Say goodbye to the public sector! These 14 Indian commercial banks were nationalized today in 1969
On July 19, 1969, then Indian Prime Minister Indira Gandhi addressed the nation at 8:30 p.m. and announced the nationalization of 14 Indian commercial banks, which controlled over 85% of bank deposits in the country. The banks shortlisted for nationalization were Bank of India, Bank of Baroda, Central Bank of India, Canara Bank, Punjab National Bank, United Bank of India and Allahabad Bank.
The argument made by the government during this infuriating step was that the banks were not serving the interests of farmers, the agricultural credit line, focusing on small industries and start-ups. The government pre-selected the banks on the basis of the social capital reserve. Banks with capital of 50 Cr or more in the account were selected for nationalization.
The decision of then Indira Gandhi is considered a masterstroke, although its economic benefits remain debatable. Along with Indira Gandhi, Principal Secretary PN Haksar, Economist PN Dhar and KN Raj backed the sweeping decision. CNBCTV18.
The head of the Finance Ministry’s banking division, through his biography ‘No Regrets’, says he rushed to work after receiving a phone call on July 17 at midnight from Haskar to be part of a team who writes the prescription in 24 hours. The rush to draft the order within 24 hours was done so that Acting President VV Giri could sign it a day before making the notification public.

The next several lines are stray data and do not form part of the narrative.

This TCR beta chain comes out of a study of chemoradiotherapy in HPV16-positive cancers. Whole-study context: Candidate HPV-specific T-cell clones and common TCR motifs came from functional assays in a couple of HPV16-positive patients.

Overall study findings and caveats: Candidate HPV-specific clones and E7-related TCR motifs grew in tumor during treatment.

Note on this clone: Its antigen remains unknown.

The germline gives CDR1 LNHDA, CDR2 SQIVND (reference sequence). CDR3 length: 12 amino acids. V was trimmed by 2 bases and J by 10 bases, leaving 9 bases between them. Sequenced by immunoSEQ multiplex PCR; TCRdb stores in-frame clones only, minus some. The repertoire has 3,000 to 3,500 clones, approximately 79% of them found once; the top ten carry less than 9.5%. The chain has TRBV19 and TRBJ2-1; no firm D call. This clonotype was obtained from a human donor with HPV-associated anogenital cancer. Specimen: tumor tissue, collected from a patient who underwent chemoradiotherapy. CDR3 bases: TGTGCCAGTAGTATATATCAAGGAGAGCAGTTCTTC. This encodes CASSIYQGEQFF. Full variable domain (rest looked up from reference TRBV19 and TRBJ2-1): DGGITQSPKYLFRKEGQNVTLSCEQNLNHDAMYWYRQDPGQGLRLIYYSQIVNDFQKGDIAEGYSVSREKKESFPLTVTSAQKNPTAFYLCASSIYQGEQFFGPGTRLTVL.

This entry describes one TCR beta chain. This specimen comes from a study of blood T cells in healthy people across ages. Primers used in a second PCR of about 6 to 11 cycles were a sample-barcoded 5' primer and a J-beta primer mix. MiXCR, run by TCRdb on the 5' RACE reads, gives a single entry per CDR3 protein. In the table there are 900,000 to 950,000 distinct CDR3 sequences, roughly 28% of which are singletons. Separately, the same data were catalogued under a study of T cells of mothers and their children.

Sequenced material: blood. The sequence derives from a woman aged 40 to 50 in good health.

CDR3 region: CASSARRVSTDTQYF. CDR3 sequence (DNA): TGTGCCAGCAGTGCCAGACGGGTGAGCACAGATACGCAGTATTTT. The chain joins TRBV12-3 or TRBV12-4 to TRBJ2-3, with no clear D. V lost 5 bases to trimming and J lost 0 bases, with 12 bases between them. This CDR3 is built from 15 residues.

Intervention of the Supreme Court
Many banks have been affected, dragging this decision to court. On February 10, 1970, the Supreme Court found the law passed to be “void” and “discriminatory” against these 14 banks and declared that the compensation paid to the banks was not fair.
The government then rushed to prepare a new ordinance which was published on 14 February and which was later replaced by the Banking Companies (Acquisition and Transfer of Businesses) Act 1970.
After the decision to make banks a unit of the public sector, Indira Gandhi may have become a villain for the banks involved, but in the aftermath it has cemented her as a champion of struggling farmers and entrepreneurs across India. The process of nationalizing banks continued throughout her tenure as in 1980 she nationalized six more commercial banks.
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